Substantiation Requirement for Charitable Contributions

June 13, 2013

Section 170(f)(8) of the Internal Revenue Code provides that no income tax deduction will be allowed for any contribution of $250 or more unless it is substantiated by a contemporaneous written acknowledgment by the organization receiving the contribution.1

To qualify, the acknowledgement must be received by the taxpayer on or before the earlier of (a) the date on which the taxpayer files a return for the taxable year in which the contribution was made, or (b) the due date (including extensions) for filing such return. In addition, the acknowledgement must include the following information:

  1. the amount of cash and a description (but not value) of any property other than cash contributed;
  2. whether or not the organization provided any goods or services in consideration, in whole or in part, for the contribution; and
  3. a description and good faith estimate of the value of any goods or services received in consideration.2

The Tax Court recently held that this rule applies even if the contribution is made to a charity controlled by the taxpayer, such as a taxpayer’s private foundation.3 Therefore, even if you are making a contribution to your own private foundation, be sure to put a receipt in your files, on foundation letterhead, and signed in your capacity as a director or officer of the foundation, that meets the above requirements.

A simple statement such as the following will suffice to meet the substantiation requirements: “Thank you for your cash contribution of $_______ to [your Private Foundation] on [Date]. No goods or services were provided for your contribution.”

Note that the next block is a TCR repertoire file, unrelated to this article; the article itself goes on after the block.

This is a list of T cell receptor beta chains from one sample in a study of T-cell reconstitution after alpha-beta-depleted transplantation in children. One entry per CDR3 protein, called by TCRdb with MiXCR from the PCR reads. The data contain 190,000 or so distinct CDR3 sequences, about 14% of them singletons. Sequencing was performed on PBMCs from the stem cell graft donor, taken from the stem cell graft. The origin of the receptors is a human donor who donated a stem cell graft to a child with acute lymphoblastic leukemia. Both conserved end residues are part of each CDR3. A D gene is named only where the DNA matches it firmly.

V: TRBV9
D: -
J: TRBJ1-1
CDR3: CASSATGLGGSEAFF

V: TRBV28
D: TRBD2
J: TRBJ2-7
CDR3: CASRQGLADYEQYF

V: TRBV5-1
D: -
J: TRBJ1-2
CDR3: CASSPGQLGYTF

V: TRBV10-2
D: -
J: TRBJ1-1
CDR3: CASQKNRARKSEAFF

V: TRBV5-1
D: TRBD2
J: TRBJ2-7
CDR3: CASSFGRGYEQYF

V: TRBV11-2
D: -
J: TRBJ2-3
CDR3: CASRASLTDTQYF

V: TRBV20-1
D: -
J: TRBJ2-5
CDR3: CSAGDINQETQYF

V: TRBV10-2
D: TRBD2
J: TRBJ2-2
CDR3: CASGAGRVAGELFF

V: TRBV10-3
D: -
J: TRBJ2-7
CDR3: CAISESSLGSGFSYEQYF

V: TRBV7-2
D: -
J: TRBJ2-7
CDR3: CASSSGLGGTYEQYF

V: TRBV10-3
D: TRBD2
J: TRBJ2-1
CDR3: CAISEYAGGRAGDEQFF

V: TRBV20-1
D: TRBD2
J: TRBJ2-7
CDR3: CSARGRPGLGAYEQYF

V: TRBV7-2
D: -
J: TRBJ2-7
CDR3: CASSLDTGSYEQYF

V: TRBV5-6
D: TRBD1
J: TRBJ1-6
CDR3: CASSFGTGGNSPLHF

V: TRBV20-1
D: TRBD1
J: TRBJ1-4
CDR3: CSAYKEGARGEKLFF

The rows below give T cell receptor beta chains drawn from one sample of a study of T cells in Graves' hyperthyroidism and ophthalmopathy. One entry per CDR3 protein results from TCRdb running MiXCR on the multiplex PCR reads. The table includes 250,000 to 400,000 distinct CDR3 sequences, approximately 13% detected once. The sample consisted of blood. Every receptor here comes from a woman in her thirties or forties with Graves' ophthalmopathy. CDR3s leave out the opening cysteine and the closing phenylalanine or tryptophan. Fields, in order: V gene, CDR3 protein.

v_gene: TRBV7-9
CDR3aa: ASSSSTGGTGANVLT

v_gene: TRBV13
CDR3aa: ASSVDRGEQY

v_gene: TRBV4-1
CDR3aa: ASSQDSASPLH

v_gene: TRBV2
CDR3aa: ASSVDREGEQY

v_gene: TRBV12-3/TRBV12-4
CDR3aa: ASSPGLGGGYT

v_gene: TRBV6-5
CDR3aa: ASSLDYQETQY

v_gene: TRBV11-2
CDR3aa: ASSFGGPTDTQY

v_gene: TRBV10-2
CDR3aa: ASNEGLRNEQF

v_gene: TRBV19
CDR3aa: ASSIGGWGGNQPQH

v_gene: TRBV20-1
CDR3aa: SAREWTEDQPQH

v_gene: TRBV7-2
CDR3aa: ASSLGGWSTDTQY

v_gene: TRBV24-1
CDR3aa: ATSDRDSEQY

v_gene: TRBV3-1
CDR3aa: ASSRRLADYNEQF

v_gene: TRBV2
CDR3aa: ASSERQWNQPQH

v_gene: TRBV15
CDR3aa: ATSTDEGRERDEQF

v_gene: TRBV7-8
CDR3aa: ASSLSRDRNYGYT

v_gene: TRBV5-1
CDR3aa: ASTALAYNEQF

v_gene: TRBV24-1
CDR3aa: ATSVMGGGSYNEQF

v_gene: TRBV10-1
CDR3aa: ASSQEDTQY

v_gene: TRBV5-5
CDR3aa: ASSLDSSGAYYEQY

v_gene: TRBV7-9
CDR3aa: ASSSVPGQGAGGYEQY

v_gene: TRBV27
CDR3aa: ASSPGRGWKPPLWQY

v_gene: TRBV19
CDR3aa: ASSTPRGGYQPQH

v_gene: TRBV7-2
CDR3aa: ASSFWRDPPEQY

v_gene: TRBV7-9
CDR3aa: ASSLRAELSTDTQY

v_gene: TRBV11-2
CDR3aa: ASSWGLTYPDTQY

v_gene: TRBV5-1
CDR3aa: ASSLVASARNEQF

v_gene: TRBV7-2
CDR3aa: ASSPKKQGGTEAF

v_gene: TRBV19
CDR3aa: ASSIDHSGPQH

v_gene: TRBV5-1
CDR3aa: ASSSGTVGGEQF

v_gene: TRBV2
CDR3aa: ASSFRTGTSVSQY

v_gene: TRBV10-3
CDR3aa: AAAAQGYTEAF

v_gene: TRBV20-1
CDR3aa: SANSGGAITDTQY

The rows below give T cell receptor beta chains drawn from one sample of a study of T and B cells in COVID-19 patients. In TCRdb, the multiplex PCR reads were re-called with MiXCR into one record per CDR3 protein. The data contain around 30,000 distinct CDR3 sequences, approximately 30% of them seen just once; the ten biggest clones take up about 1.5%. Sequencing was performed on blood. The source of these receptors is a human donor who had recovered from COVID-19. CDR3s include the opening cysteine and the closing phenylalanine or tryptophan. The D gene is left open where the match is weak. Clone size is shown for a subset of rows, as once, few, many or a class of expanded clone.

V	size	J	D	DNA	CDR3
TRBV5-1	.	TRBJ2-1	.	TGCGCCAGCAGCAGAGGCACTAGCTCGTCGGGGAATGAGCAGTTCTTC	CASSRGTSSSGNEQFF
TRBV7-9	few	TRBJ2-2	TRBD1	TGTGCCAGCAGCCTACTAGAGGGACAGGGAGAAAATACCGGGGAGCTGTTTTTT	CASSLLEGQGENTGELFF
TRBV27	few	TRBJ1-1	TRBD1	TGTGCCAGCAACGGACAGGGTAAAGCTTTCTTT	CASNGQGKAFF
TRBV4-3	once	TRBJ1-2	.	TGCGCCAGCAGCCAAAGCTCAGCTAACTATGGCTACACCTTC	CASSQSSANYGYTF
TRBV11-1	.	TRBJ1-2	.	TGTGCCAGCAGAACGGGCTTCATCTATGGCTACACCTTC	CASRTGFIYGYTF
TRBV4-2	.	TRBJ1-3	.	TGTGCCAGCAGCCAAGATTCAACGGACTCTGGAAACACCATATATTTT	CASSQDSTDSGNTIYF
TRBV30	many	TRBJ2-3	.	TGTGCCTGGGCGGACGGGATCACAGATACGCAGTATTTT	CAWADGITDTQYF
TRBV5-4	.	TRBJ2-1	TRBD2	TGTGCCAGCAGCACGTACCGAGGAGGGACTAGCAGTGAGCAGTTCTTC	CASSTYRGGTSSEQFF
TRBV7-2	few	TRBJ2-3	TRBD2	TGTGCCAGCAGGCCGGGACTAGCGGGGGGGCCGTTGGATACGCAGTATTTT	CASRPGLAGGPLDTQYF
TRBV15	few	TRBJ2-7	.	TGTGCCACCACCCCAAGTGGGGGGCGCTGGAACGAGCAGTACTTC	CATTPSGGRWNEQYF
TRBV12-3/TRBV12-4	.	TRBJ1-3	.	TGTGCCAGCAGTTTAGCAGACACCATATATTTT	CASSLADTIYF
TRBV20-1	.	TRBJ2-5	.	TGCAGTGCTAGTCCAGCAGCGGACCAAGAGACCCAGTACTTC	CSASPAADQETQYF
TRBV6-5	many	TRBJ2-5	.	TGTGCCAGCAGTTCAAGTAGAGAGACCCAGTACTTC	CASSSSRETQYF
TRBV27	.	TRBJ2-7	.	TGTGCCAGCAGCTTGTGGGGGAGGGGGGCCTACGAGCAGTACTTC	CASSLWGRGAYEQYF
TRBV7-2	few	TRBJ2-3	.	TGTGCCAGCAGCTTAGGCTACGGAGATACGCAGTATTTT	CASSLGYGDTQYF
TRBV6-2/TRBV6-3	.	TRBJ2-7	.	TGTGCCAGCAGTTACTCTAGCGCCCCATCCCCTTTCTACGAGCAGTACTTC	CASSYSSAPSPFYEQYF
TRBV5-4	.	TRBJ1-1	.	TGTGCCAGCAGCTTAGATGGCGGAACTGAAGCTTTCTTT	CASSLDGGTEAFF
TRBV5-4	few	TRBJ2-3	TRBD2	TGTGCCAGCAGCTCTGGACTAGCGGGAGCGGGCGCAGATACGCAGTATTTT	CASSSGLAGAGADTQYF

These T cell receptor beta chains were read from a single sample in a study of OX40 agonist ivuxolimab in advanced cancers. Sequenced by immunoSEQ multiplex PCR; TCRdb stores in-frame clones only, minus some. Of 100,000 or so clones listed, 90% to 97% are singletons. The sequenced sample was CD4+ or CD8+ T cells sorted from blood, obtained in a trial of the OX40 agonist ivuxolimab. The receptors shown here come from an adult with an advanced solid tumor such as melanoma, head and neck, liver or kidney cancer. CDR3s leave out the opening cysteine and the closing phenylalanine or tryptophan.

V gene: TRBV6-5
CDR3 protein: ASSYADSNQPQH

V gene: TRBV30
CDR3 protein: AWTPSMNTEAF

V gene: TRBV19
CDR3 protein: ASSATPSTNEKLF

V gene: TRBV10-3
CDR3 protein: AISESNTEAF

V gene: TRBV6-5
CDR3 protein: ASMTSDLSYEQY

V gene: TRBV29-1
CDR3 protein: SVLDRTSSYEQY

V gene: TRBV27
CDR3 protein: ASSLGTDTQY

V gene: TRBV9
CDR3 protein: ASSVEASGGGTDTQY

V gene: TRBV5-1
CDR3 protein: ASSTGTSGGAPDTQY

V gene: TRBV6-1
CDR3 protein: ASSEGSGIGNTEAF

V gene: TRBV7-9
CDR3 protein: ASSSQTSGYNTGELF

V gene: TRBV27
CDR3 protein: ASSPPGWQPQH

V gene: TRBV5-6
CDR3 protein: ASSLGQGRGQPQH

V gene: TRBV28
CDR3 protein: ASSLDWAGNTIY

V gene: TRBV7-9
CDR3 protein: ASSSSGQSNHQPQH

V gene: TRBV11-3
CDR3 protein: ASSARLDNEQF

If you contributed property other than cash to your private foundation, please contact us to discuss the additional applicable recordkeeping and reporting requirements.

If you have any questions regarding this Bulletin, please contact Hume Steyer (212-574-1555) or David Stutzman (212-574-1219) of our Trusts and Estates Group.


1 Contributions of money under $250 must be substantiated by a bank record or written communication from the donee organization indicating the name of the organization and the date and amount of the contribution. §170(f)(17). Contributions of property with a claimed deduction under $250 must be substantiated either (1) by receipt from the donee organization including the name of the organization, the date and location of the contribution, and a description of the property; or (2) by reliable written records, which are evaluated based on their reliability and content. Treas. Reg. § 1.170A-13(b)(1).

2 If the goods or services provided as consideration consist solely of “intangible religious benefits,” defined as “any intangible religious benefit which is provided by an organization organized exclusively for religious purposes and which generally is not sold in a commercial transaction outside the donative context,” then a statement to that effect is sufficient.

3 See Villareale v. Comm’r, T.C. Memo. 2013-74 (March 12, 2013). In this case, the taxpayer-donor was the president of the charity.


Related Attorneys